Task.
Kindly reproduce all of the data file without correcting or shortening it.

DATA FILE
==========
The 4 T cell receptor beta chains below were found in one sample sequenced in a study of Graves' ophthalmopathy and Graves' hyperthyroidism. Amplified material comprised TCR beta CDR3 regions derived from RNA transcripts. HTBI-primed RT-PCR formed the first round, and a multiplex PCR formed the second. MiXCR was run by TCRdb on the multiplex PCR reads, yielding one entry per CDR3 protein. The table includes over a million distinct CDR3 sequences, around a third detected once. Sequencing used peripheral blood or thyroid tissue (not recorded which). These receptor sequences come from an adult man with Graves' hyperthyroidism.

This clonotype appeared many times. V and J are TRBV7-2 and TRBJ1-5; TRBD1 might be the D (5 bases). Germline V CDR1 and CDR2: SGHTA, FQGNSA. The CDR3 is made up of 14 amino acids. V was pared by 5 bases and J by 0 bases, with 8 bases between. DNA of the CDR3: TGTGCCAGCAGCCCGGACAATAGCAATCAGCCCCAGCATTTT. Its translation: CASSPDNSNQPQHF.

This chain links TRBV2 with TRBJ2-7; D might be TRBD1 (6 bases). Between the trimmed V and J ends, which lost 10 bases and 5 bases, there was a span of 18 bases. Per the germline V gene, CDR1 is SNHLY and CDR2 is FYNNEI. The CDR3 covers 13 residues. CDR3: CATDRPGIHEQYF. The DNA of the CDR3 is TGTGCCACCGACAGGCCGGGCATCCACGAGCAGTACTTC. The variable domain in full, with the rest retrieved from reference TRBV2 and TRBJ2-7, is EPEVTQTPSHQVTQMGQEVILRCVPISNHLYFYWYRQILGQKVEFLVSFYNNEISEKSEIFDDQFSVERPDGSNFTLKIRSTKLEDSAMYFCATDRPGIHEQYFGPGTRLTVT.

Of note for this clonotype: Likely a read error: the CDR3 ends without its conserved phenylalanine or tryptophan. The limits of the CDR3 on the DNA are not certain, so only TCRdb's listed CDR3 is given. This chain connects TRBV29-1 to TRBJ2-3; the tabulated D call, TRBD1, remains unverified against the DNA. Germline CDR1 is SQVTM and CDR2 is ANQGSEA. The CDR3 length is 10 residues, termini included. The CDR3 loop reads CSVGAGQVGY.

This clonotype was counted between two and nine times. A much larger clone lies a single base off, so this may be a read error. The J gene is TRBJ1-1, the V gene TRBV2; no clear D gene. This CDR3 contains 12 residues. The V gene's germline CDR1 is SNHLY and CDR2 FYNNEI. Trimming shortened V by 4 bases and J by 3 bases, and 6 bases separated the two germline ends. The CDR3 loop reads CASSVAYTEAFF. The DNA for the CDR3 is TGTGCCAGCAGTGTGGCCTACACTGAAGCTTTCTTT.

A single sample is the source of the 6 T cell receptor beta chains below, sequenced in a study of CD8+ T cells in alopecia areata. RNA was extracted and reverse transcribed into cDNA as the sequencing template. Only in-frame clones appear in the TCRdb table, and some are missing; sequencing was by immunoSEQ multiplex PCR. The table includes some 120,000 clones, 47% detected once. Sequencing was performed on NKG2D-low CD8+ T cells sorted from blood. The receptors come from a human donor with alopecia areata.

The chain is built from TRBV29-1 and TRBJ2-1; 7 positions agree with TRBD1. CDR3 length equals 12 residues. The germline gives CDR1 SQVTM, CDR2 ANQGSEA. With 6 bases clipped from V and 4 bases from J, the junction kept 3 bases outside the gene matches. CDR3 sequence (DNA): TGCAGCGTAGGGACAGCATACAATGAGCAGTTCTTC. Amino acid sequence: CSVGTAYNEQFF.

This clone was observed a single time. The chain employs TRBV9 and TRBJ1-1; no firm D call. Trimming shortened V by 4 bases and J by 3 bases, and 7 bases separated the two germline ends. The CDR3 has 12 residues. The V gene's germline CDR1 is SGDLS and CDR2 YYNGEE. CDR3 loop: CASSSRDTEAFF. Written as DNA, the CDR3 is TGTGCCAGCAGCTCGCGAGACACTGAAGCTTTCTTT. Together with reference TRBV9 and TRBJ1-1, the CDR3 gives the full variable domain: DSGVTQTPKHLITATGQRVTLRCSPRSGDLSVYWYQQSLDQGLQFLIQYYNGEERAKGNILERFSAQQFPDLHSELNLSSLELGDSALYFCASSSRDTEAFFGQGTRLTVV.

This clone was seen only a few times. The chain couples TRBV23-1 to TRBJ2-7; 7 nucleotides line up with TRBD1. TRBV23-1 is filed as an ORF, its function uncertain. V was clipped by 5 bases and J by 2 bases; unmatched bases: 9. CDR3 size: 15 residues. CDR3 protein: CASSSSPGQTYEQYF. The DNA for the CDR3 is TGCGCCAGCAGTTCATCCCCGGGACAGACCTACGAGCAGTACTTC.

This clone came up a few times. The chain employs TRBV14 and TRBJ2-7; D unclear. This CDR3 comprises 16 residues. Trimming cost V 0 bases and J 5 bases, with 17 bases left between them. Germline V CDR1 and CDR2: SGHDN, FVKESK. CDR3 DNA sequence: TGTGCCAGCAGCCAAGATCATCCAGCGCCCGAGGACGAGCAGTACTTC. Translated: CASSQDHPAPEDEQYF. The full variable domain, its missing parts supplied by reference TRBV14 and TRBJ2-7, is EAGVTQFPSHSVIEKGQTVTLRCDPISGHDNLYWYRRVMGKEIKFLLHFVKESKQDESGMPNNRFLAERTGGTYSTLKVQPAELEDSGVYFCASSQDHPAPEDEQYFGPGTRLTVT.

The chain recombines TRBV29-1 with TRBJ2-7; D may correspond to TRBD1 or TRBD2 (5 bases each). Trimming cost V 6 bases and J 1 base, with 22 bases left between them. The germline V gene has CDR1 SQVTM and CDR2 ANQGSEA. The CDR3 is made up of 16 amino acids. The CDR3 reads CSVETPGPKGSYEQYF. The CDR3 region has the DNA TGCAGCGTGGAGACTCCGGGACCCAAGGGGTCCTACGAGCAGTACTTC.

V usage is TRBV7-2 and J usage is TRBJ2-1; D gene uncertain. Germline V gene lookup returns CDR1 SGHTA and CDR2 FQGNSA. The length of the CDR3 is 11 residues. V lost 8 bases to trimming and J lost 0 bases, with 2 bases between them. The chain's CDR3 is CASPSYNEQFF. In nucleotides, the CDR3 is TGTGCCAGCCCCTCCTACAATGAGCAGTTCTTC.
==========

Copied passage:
The 4 T cell receptor beta chains below were found in one sample sequenced in a study of Graves' ophthalmopathy and Graves' hyperthyroidism. Amplified material comprised TCR beta CDR3 regions derived from RNA transcripts. HTBI-primed RT-PCR formed the first round, and a multiplex PCR formed the second. MiXCR was run by TCRdb on the multiplex PCR reads, yielding one entry per CDR3 protein. The table includes over a million distinct CDR3 sequences, around a third detected once. Sequencing used peripheral blood or thyroid tissue (not recorded which). These receptor sequences come from an adult man with Graves' hyperthyroidism.

This clonotype appeared many times. V and J are TRBV7-2 and TRBJ1-5; TRBD1 might be the D (5 bases). Germline V CDR1 and CDR2: SGHTA, FQGNSA. The CDR3 is made up of 14 amino acids. V was pared by 5 bases and J by 0 bases, with 8 bases between. DNA of the CDR3: TGTGCCAGCAGCCCGGACAATAGCAATCAGCCCCAGCATTTT. Its translation: CASSPDNSNQPQHF.

This chain links TRBV2 with TRBJ2-7; D might be TRBD1 (6 bases). Between the trimmed V and J ends, which lost 10 bases and 5 bases, there was a span of 18 bases. Per the germline V gene, CDR1 is SNHLY and CDR2 is FYNNEI. The CDR3 covers 13 residues. CDR3: CATDRPGIHEQYF. The DNA of the CDR3 is TGTGCCACCGACAGGCCGGGCATCCACGAGCAGTACTTC. The variable domain in full, with the rest retrieved from reference TRBV2 and TRBJ2-7, is EPEVTQTPSHQVTQMGQEVILRCVPISNHLYFYWYRQILGQKVEFLVSFYNNEISEKSEIFDDQFSVERPDGSNFTLKIRSTKLEDSAMYFCATDRPGIHEQYFGPGTRLTVT.

Of note for this clonotype: Likely a read error: the CDR3 ends without its conserved phenylalanine or tryptophan. The limits of the CDR3 on the DNA are not certain, so only TCRdb's listed CDR3 is given. This chain connects TRBV29-1 to TRBJ2-3; the tabulated D call, TRBD1, remains unverified against the DNA. Germline CDR1 is SQVTM and CDR2 is ANQGSEA. The CDR3 length is 10 residues, termini included. The CDR3 loop reads CSVGAGQVGY.

This clonotype was counted between two and nine times. A much larger clone lies a single base off, so this may be a read error. The J gene is TRBJ1-1, the V gene TRBV2; no clear D gene. This CDR3 contains 12 residues. The V gene's germline CDR1 is SNHLY and CDR2 FYNNEI. Trimming shortened V by 4 bases and J by 3 bases, and 6 bases separated the two germline ends. The CDR3 loop reads CASSVAYTEAFF. The DNA for the CDR3 is TGTGCCAGCAGTGTGGCCTACACTGAAGCTTTCTTT.

A single sample is the source of the 6 T cell receptor beta chains below, sequenced in a study of CD8+ T cells in alopecia areata. RNA was extracted and reverse transcribed into cDNA as the sequencing template. Only in-frame clones appear in the TCRdb table, and some are missing; sequencing was by immunoSEQ multiplex PCR. The table includes some 120,000 clones, 47% detected once. Sequencing was performed on NKG2D-low CD8+ T cells sorted from blood. The receptors come from a human donor with alopecia areata.

The chain is built from TRBV29-1 and TRBJ2-1; 7 positions agree with TRBD1. CDR3 length equals 12 residues. The germline gives CDR1 SQVTM, CDR2 ANQGSEA. With 6 bases clipped from V and 4 bases from J, the junction kept 3 bases outside the gene matches. CDR3 sequence (DNA): TGCAGCGTAGGGACAGCATACAATGAGCAGTTCTTC. Amino acid sequence: CSVGTAYNEQFF.

This clone was observed a single time. The chain employs TRBV9 and TRBJ1-1; no firm D call. Trimming shortened V by 4 bases and J by 3 bases, and 7 bases separated the two germline ends. The CDR3 has 12 residues. The V gene's germline CDR1 is SGDLS and CDR2 YYNGEE. CDR3 loop: CASSSRDTEAFF. Written as DNA, the CDR3 is TGTGCCAGCAGCTCGCGAGACACTGAAGCTTTCTTT. Together with reference TRBV9 and TRBJ1-1, the CDR3 gives the full variable domain: DSGVTQTPKHLITATGQRVTLRCSPRSGDLSVYWYQQSLDQGLQFLIQYYNGEERAKGNILERFSAQQFPDLHSELNLSSLELGDSALYFCASSSRDTEAFFGQGTRLTVV.

This clone was seen only a few times. The chain couples TRBV23-1 to TRBJ2-7; 7 nucleotides line up with TRBD1. TRBV23-1 is filed as an ORF, its function uncertain. V was clipped by 5 bases and J by 2 bases; unmatched bases: 9. CDR3 size: 15 residues. CDR3 protein: CASSSSPGQTYEQYF. The DNA for the CDR3 is TGCGCCAGCAGTTCATCCCCGGGACAGACCTACGAGCAGTACTTC.

This clone came up a few times. The chain employs TRBV14 and TRBJ2-7; D unclear. This CDR3 comprises 16 residues. Trimming cost V 0 bases and J 5 bases, with 17 bases left between them. Germline V CDR1 and CDR2: SGHDN, FVKESK. CDR3 DNA sequence: TGTGCCAGCAGCCAAGATCATCCAGCGCCCGAGGACGAGCAGTACTTC. Translated: CASSQDHPAPEDEQYF. The full variable domain, its missing parts supplied by reference TRBV14 and TRBJ2-7, is EAGVTQFPSHSVIEKGQTVTLRCDPISGHDNLYWYRRVMGKEIKFLLHFVKESKQDESGMPNNRFLAERTGGTYSTLKVQPAELEDSGVYFCASSQDHPAPEDEQYFGPGTRLTVT.

The chain recombines TRBV29-1 with TRBJ2-7; D may correspond to TRBD1 or TRBD2 (5 bases each). Trimming cost V 6 bases and J 1 base, with 22 bases left between them. The germline V gene has CDR1 SQVTM and CDR2 ANQGSEA. The CDR3 is made up of 16 amino acids. The CDR3 reads CSVETPGPKGSYEQYF. The CDR3 region has the DNA TGCAGCGTGGAGACTCCGGGACCCAAGGGGTCCTACGAGCAGTACTTC.

V usage is TRBV7-2 and J usage is TRBJ2-1; D gene uncertain. Germline V gene lookup returns CDR1 SGHTA and CDR2 FQGNSA. The length of the CDR3 is 11 residues. V lost 8 bases to trimming and J lost 0 bases, with 2 bases between them. The chain's CDR3 is CASPSYNEQFF. In nucleotides, the CDR3 is TGTGCCAGCCCCTCCTACAATGAGCAGTTCTTC.